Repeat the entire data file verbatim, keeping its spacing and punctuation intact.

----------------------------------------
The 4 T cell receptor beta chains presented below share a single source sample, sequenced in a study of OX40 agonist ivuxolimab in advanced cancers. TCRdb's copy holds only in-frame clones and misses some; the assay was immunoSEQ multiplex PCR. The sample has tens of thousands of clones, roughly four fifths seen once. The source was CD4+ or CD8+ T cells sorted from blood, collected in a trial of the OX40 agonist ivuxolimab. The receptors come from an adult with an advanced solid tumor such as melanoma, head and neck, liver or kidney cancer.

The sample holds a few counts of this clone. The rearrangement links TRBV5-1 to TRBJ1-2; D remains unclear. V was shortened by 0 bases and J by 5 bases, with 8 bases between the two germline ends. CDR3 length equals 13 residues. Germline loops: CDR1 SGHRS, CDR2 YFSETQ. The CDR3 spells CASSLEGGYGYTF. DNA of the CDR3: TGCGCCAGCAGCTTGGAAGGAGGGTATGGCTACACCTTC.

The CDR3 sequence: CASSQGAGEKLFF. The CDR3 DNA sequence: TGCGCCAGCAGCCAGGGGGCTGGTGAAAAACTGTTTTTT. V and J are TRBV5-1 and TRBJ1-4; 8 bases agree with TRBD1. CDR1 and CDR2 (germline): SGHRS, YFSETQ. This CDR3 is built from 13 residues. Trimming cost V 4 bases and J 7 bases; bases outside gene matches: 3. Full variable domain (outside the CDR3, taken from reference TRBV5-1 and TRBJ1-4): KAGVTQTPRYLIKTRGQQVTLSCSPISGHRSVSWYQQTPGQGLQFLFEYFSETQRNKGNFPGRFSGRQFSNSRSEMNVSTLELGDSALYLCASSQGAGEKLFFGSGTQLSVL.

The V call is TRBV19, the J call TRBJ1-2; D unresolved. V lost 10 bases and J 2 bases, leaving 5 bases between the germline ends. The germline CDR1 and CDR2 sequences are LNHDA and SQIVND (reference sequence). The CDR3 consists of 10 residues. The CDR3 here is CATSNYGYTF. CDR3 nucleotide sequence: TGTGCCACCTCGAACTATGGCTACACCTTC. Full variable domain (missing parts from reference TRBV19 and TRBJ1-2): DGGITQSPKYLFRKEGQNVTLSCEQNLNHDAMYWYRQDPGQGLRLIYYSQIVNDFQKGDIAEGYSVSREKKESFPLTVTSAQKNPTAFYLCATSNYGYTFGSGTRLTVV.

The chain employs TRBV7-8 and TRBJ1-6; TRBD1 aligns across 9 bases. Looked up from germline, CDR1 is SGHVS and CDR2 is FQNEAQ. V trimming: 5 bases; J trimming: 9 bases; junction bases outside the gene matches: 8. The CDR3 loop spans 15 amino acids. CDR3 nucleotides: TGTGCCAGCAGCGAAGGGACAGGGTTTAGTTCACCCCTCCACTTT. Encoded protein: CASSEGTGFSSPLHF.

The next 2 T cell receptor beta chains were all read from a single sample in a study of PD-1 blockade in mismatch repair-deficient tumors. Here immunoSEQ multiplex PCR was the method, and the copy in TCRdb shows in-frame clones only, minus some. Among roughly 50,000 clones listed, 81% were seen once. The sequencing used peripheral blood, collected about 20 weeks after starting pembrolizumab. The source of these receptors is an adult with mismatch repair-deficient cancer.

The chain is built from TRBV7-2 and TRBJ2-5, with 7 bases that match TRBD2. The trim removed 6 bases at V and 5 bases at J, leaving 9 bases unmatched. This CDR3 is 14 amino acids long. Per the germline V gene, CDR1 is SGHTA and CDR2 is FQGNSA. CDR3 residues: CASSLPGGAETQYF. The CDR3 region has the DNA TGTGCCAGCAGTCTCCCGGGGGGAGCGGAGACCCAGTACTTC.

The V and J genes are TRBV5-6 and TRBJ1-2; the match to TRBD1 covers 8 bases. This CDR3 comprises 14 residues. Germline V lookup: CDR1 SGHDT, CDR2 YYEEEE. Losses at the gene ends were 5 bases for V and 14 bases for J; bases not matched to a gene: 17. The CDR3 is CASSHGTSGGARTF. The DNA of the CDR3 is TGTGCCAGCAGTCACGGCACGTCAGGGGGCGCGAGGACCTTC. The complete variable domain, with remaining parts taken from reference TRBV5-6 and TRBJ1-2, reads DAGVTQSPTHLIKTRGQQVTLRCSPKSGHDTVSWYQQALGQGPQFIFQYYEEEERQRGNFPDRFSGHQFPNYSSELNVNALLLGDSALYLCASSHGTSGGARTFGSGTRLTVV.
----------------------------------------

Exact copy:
The 4 T cell receptor beta chains presented below share a single source sample, sequenced in a study of OX40 agonist ivuxolimab in advanced cancers. TCRdb's copy holds only in-frame clones and misses some; the assay was immunoSEQ multiplex PCR. The sample has tens of thousands of clones, roughly four fifths seen once. The source was CD4+ or CD8+ T cells sorted from blood, collected in a trial of the OX40 agonist ivuxolimab. The receptors come from an adult with an advanced solid tumor such as melanoma, head and neck, liver or kidney cancer.

The sample holds a few counts of this clone. The rearrangement links TRBV5-1 to TRBJ1-2; D remains unclear. V was shortened by 0 bases and J by 5 bases, with 8 bases between the two germline ends. CDR3 length equals 13 residues. Germline loops: CDR1 SGHRS, CDR2 YFSETQ. The CDR3 spells CASSLEGGYGYTF. DNA of the CDR3: TGCGCCAGCAGCTTGGAAGGAGGGTATGGCTACACCTTC.

The CDR3 sequence: CASSQGAGEKLFF. The CDR3 DNA sequence: TGCGCCAGCAGCCAGGGGGCTGGTGAAAAACTGTTTTTT. V and J are TRBV5-1 and TRBJ1-4; 8 bases agree with TRBD1. CDR1 and CDR2 (germline): SGHRS, YFSETQ. This CDR3 is built from 13 residues. Trimming cost V 4 bases and J 7 bases; bases outside gene matches: 3. Full variable domain (outside the CDR3, taken from reference TRBV5-1 and TRBJ1-4): KAGVTQTPRYLIKTRGQQVTLSCSPISGHRSVSWYQQTPGQGLQFLFEYFSETQRNKGNFPGRFSGRQFSNSRSEMNVSTLELGDSALYLCASSQGAGEKLFFGSGTQLSVL.

The V call is TRBV19, the J call TRBJ1-2; D unresolved. V lost 10 bases and J 2 bases, leaving 5 bases between the germline ends. The germline CDR1 and CDR2 sequences are LNHDA and SQIVND (reference sequence). The CDR3 consists of 10 residues. The CDR3 here is CATSNYGYTF. CDR3 nucleotide sequence: TGTGCCACCTCGAACTATGGCTACACCTTC. Full variable domain (missing parts from reference TRBV19 and TRBJ1-2): DGGITQSPKYLFRKEGQNVTLSCEQNLNHDAMYWYRQDPGQGLRLIYYSQIVNDFQKGDIAEGYSVSREKKESFPLTVTSAQKNPTAFYLCATSNYGYTFGSGTRLTVV.

The chain employs TRBV7-8 and TRBJ1-6; TRBD1 aligns across 9 bases. Looked up from germline, CDR1 is SGHVS and CDR2 is FQNEAQ. V trimming: 5 bases; J trimming: 9 bases; junction bases outside the gene matches: 8. The CDR3 loop spans 15 amino acids. CDR3 nucleotides: TGTGCCAGCAGCGAAGGGACAGGGTTTAGTTCACCCCTCCACTTT. Encoded protein: CASSEGTGFSSPLHF.

The next 2 T cell receptor beta chains were all read from a single sample in a study of PD-1 blockade in mismatch repair-deficient tumors. Here immunoSEQ multiplex PCR was the method, and the copy in TCRdb shows in-frame clones only, minus some. Among roughly 50,000 clones listed, 81% were seen once. The sequencing used peripheral blood, collected about 20 weeks after starting pembrolizumab. The source of these receptors is an adult with mismatch repair-deficient cancer.

The chain is built from TRBV7-2 and TRBJ2-5, with 7 bases that match TRBD2. The trim removed 6 bases at V and 5 bases at J, leaving 9 bases unmatched. This CDR3 is 14 amino acids long. Per the germline V gene, CDR1 is SGHTA and CDR2 is FQGNSA. CDR3 residues: CASSLPGGAETQYF. The CDR3 region has the DNA TGTGCCAGCAGTCTCCCGGGGGGAGCGGAGACCCAGTACTTC.

The V and J genes are TRBV5-6 and TRBJ1-2; the match to TRBD1 covers 8 bases. This CDR3 comprises 14 residues. Germline V lookup: CDR1 SGHDT, CDR2 YYEEEE. Losses at the gene ends were 5 bases for V and 14 bases for J; bases not matched to a gene: 17. The CDR3 is CASSHGTSGGARTF. The DNA of the CDR3 is TGTGCCAGCAGTCACGGCACGTCAGGGGGCGCGAGGACCTTC. The complete variable domain, with remaining parts taken from reference TRBV5-6 and TRBJ1-2, reads DAGVTQSPTHLIKTRGQQVTLRCSPKSGHDTVSWYQQALGQGPQFIFQYYEEEERQRGNFPDRFSGHQFPNYSSELNVNALLLGDSALYLCASSHGTSGGARTFGSGTRLTVV.